We were all impressed earlier this week when we reviewed the incredible achievements of the WordPress.com community in 2013. Even as the year drew to a close, though, many of you found the time to win a few more (symbolic) trophies for your collection of blogging accolades. Before we clear the stage for the great things you’ll accomplish in 2014, let’s celebrate those WordPressers who made a splash in the past few weeks.
A blog-to-book success
Transforming one’s blog into a published book is always an impressive feat. To have that book project published by the prestigious Oxford University Press is doubly so. Ben Ramalingam did just that with his blog, Aid on the Edge of Chaos, now also the name of his book. A researcher who works in the field of international development and humanitarian aid, Ben’s work has been endorsed by Nobel laureates and lauded in the British press, including, most recently, in New Scientist.
23 ways to go very, very viral
Unless your internet connection has been down for the past few weeks, chances are you’ve crossed paths with Vanessa Elizabeth’s lightning rod post, 23 Things to Do Instead of Getting Engaged When You’re 23, the viral hit from her blog, Wander Onwards. With an addictive list format and a provocative argument to boot, this was the post heard around the world. Picked up and republished on The Huffington Post and dissected on Jezebel‘s Groupthink blog, this post inspired dozens of replies, from every imaginable perspective. You know you’ve hit a nerve when even some of your rebuttals attract hundreds of thousands of readers.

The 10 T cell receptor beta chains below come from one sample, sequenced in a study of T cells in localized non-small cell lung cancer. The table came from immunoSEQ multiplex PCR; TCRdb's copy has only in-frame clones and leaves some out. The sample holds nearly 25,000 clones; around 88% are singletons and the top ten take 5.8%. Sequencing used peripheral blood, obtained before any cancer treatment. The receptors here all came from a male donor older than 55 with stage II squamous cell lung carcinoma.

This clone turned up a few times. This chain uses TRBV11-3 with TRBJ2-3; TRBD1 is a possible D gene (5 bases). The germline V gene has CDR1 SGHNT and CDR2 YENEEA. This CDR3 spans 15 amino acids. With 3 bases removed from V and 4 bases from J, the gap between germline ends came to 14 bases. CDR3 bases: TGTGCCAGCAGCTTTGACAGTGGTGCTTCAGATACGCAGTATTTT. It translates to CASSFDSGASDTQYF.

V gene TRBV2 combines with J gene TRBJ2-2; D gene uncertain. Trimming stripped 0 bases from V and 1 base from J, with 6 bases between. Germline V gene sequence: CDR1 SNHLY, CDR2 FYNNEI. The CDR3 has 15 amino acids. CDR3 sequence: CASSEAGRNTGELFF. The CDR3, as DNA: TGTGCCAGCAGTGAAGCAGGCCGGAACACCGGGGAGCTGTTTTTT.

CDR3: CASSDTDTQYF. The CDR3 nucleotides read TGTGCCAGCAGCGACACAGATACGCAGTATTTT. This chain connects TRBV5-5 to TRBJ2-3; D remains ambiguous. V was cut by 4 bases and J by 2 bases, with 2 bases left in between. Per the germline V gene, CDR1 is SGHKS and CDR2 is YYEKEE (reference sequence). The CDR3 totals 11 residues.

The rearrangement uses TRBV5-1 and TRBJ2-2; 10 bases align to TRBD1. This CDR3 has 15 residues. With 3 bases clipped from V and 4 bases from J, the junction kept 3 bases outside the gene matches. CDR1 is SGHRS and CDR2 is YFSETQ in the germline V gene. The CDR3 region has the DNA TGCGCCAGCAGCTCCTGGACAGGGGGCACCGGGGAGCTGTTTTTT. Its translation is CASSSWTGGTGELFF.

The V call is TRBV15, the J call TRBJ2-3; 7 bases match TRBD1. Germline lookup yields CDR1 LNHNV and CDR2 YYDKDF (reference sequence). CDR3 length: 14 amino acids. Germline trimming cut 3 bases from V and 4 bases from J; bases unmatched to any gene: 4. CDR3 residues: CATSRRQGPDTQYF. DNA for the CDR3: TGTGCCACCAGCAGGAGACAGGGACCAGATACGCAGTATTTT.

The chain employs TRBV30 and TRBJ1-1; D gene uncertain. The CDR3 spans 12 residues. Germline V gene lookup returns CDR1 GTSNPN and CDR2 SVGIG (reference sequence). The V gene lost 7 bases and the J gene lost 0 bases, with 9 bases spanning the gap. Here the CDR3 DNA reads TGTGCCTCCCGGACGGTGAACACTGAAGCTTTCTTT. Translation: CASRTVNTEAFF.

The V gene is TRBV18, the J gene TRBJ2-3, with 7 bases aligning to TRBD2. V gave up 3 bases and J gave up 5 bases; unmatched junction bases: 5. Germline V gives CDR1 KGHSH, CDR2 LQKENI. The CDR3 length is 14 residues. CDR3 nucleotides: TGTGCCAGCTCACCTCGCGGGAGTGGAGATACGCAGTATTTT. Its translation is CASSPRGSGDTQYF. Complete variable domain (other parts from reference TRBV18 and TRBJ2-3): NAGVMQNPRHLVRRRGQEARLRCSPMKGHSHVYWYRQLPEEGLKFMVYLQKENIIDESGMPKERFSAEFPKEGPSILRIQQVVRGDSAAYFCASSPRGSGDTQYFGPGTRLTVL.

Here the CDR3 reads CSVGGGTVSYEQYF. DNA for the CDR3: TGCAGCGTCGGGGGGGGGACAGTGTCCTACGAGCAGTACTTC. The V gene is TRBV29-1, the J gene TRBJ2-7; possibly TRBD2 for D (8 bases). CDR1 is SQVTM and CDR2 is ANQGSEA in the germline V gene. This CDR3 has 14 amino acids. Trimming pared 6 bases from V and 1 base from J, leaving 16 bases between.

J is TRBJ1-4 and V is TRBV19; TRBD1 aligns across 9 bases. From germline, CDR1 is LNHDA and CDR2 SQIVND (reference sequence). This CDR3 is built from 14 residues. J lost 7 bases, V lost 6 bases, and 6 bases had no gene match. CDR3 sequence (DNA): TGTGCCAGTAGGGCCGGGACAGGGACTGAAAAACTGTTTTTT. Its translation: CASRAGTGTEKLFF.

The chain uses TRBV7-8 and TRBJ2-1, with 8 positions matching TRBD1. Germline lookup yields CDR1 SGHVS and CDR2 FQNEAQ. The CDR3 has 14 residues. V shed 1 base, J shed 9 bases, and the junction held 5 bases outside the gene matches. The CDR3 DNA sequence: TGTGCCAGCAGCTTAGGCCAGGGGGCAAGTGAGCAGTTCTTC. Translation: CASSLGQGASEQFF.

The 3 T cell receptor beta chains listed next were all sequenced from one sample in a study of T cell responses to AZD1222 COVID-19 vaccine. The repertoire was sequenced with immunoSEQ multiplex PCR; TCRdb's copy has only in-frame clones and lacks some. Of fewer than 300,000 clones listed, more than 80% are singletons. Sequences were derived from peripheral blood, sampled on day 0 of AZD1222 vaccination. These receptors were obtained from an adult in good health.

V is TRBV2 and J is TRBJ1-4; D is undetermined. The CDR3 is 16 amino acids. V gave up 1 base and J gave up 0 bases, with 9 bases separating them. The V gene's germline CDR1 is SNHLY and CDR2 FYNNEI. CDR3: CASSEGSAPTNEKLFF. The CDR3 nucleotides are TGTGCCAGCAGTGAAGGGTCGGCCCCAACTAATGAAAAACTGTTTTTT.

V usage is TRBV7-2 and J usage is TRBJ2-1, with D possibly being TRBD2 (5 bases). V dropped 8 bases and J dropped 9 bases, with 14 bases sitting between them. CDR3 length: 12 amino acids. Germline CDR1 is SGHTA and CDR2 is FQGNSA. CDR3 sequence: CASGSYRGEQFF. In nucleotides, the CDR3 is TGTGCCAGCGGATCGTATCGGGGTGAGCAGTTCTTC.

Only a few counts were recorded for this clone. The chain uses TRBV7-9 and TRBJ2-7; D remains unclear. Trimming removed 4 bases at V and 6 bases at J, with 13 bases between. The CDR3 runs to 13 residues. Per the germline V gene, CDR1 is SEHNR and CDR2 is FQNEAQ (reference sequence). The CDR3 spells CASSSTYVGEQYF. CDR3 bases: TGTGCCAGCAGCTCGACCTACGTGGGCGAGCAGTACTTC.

Planting the WordPress.com flag around the web
Vanessa’s post was far from the only one to make the rounds on the eve of the new year. Ben Irwin‘s informative post on poverty, 20 Things the Poor Really Do Every Day, also found its way to The Huffington Post. Continuing the tradition of WordPressers’ visibility at that publication, former pastor Ryan Bell had one of his posts from his blog, A Year Without God, also appear on The Huffington Post.
Ryan’s recently launched site, where he records his thoughts on a yearlong experiment to lead an atheist life, has already attracted the attention of other media outlets. It has also been discovered by hundreds of bloggers who’ve tuned in to the thoughtful debate inspired by his posts.
Nothing is rotten in Michael Hobbes’ kingdom
Michael Hobbes, the writer behind Rottin’ in Denmark, has been very busy these past few weeks. While one of his earlier posts from last year landed him a spot on WordPress.com’s list of top posts from 2013, his more recent pieces have been popping up all over the web.
His devastating account of the aftermath of a colleague’s death was published on Billfold, and then picked up by the Harvard Business Review Blog Network. Michael’s 2014 is already off to a prolific start, with another absorbing piece, How Did Zimbabwe Become So Poor—And Yet So Expensive?, up on New Republic.
Has one of your recent posts made a splash on WordPress.com or on social media? Are you transforming your blog into a book? We’d love to hear about your accomplishments!